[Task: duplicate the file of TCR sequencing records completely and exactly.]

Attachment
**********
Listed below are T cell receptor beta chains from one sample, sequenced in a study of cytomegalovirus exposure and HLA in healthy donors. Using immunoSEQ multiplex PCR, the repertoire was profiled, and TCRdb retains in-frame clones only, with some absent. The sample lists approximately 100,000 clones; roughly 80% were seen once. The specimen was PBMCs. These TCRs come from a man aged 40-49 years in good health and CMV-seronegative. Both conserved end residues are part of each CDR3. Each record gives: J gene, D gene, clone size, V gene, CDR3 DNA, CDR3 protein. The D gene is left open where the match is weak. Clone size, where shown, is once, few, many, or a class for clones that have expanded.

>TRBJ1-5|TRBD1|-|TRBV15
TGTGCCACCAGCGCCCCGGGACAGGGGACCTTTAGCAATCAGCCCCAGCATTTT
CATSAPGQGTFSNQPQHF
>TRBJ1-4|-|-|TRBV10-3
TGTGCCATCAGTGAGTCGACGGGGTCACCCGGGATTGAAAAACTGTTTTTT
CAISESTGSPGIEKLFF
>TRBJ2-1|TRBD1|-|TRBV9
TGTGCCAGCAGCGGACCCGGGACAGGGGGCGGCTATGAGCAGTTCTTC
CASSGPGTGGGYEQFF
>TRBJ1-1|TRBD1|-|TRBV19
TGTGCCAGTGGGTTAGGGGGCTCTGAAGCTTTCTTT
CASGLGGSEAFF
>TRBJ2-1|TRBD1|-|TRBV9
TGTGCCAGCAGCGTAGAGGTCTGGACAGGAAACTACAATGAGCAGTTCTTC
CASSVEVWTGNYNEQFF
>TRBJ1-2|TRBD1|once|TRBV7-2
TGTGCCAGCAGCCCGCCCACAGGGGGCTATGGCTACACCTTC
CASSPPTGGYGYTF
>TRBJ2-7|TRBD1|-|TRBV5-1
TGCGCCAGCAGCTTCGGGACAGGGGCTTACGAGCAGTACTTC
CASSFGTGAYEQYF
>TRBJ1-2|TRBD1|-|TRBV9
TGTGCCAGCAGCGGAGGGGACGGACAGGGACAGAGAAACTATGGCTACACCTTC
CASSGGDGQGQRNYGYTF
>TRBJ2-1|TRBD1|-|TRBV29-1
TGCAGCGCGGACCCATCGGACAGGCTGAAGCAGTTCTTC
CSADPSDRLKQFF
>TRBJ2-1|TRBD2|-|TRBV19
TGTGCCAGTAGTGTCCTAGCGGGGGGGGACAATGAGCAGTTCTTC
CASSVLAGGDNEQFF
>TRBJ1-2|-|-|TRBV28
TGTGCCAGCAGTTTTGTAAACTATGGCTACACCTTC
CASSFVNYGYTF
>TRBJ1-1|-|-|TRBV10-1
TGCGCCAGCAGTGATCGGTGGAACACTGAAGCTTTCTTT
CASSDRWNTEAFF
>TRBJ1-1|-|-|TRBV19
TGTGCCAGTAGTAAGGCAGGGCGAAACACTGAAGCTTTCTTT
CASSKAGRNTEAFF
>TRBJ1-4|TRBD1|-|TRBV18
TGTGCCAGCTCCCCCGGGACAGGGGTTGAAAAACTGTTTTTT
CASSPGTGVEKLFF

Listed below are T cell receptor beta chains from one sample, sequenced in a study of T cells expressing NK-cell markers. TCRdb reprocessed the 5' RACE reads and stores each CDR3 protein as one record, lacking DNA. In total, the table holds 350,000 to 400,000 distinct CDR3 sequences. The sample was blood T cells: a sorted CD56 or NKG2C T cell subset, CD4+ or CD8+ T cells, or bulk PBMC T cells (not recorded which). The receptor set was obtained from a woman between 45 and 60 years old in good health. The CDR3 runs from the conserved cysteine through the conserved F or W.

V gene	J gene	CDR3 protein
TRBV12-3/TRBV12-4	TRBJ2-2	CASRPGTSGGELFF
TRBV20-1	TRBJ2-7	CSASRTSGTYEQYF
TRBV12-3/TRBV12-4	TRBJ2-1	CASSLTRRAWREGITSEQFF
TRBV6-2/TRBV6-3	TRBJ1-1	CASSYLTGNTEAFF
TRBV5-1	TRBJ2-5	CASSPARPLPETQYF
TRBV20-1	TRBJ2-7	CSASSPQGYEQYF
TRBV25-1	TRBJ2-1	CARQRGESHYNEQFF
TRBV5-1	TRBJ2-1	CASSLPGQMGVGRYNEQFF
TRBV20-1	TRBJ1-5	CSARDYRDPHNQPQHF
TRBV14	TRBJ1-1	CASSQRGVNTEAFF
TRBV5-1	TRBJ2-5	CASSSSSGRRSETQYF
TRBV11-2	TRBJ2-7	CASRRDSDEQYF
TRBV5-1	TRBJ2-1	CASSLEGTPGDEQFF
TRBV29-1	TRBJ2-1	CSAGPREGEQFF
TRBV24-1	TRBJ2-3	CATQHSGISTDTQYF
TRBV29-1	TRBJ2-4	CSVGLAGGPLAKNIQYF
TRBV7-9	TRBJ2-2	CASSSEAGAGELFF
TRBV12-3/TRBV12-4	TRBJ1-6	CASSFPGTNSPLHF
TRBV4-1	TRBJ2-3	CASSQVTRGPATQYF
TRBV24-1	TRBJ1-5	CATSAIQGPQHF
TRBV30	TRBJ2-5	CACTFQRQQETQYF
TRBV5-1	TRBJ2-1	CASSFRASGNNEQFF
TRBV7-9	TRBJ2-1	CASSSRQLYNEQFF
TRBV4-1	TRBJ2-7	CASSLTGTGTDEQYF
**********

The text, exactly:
Listed below are T cell receptor beta chains from one sample, sequenced in a study of cytomegalovirus exposure and HLA in healthy donors. Using immunoSEQ multiplex PCR, the repertoire was profiled, and TCRdb retains in-frame clones only, with some absent. The sample lists approximately 100,000 clones; roughly 80% were seen once. The specimen was PBMCs. These TCRs come from a man aged 40-49 years in good health and CMV-seronegative. Both conserved end residues are part of each CDR3. Each record gives: J gene, D gene, clone size, V gene, CDR3 DNA, CDR3 protein. The D gene is left open where the match is weak. Clone size, where shown, is once, few, many, or a class for clones that have expanded.

>TRBJ1-5|TRBD1|-|TRBV15
TGTGCCACCAGCGCCCCGGGACAGGGGACCTTTAGCAATCAGCCCCAGCATTTT
CATSAPGQGTFSNQPQHF
>TRBJ1-4|-|-|TRBV10-3
TGTGCCATCAGTGAGTCGACGGGGTCACCCGGGATTGAAAAACTGTTTTTT
CAISESTGSPGIEKLFF
>TRBJ2-1|TRBD1|-|TRBV9
TGTGCCAGCAGCGGACCCGGGACAGGGGGCGGCTATGAGCAGTTCTTC
CASSGPGTGGGYEQFF
>TRBJ1-1|TRBD1|-|TRBV19
TGTGCCAGTGGGTTAGGGGGCTCTGAAGCTTTCTTT
CASGLGGSEAFF
>TRBJ2-1|TRBD1|-|TRBV9
TGTGCCAGCAGCGTAGAGGTCTGGACAGGAAACTACAATGAGCAGTTCTTC
CASSVEVWTGNYNEQFF
>TRBJ1-2|TRBD1|once|TRBV7-2
TGTGCCAGCAGCCCGCCCACAGGGGGCTATGGCTACACCTTC
CASSPPTGGYGYTF
>TRBJ2-7|TRBD1|-|TRBV5-1
TGCGCCAGCAGCTTCGGGACAGGGGCTTACGAGCAGTACTTC
CASSFGTGAYEQYF
>TRBJ1-2|TRBD1|-|TRBV9
TGTGCCAGCAGCGGAGGGGACGGACAGGGACAGAGAAACTATGGCTACACCTTC
CASSGGDGQGQRNYGYTF
>TRBJ2-1|TRBD1|-|TRBV29-1
TGCAGCGCGGACCCATCGGACAGGCTGAAGCAGTTCTTC
CSADPSDRLKQFF
>TRBJ2-1|TRBD2|-|TRBV19
TGTGCCAGTAGTGTCCTAGCGGGGGGGGACAATGAGCAGTTCTTC
CASSVLAGGDNEQFF
>TRBJ1-2|-|-|TRBV28
TGTGCCAGCAGTTTTGTAAACTATGGCTACACCTTC
CASSFVNYGYTF
>TRBJ1-1|-|-|TRBV10-1
TGCGCCAGCAGTGATCGGTGGAACACTGAAGCTTTCTTT
CASSDRWNTEAFF
>TRBJ1-1|-|-|TRBV19
TGTGCCAGTAGTAAGGCAGGGCGAAACACTGAAGCTTTCTTT
CASSKAGRNTEAFF
>TRBJ1-4|TRBD1|-|TRBV18
TGTGCCAGCTCCCCCGGGACAGGGGTTGAAAAACTGTTTTTT
CASSPGTGVEKLFF

Listed below are T cell receptor beta chains from one sample, sequenced in a study of T cells expressing NK-cell markers. TCRdb reprocessed the 5' RACE reads and stores each CDR3 protein as one record, lacking DNA. In total, the table holds 350,000 to 400,000 distinct CDR3 sequences. The sample was blood T cells: a sorted CD56 or NKG2C T cell subset, CD4+ or CD8+ T cells, or bulk PBMC T cells (not recorded which). The receptor set was obtained from a woman between 45 and 60 years old in good health. The CDR3 runs from the conserved cysteine through the conserved F or W.

V gene	J gene	CDR3 protein
TRBV12-3/TRBV12-4	TRBJ2-2	CASRPGTSGGELFF
TRBV20-1	TRBJ2-7	CSASRTSGTYEQYF
TRBV12-3/TRBV12-4	TRBJ2-1	CASSLTRRAWREGITSEQFF
TRBV6-2/TRBV6-3	TRBJ1-1	CASSYLTGNTEAFF
TRBV5-1	TRBJ2-5	CASSPARPLPETQYF
TRBV20-1	TRBJ2-7	CSASSPQGYEQYF
TRBV25-1	TRBJ2-1	CARQRGESHYNEQFF
TRBV5-1	TRBJ2-1	CASSLPGQMGVGRYNEQFF
TRBV20-1	TRBJ1-5	CSARDYRDPHNQPQHF
TRBV14	TRBJ1-1	CASSQRGVNTEAFF
TRBV5-1	TRBJ2-5	CASSSSSGRRSETQYF
TRBV11-2	TRBJ2-7	CASRRDSDEQYF
TRBV5-1	TRBJ2-1	CASSLEGTPGDEQFF
TRBV29-1	TRBJ2-1	CSAGPREGEQFF
TRBV24-1	TRBJ2-3	CATQHSGISTDTQYF
TRBV29-1	TRBJ2-4	CSVGLAGGPLAKNIQYF
TRBV7-9	TRBJ2-2	CASSSEAGAGELFF
TRBV12-3/TRBV12-4	TRBJ1-6	CASSFPGTNSPLHF
TRBV4-1	TRBJ2-3	CASSQVTRGPATQYF
TRBV24-1	TRBJ1-5	CATSAIQGPQHF
TRBV30	TRBJ2-5	CACTFQRQQETQYF
TRBV5-1	TRBJ2-1	CASSFRASGNNEQFF
TRBV7-9	TRBJ2-1	CASSSRQLYNEQFF
TRBV4-1	TRBJ2-7	CASSLTGTGTDEQYF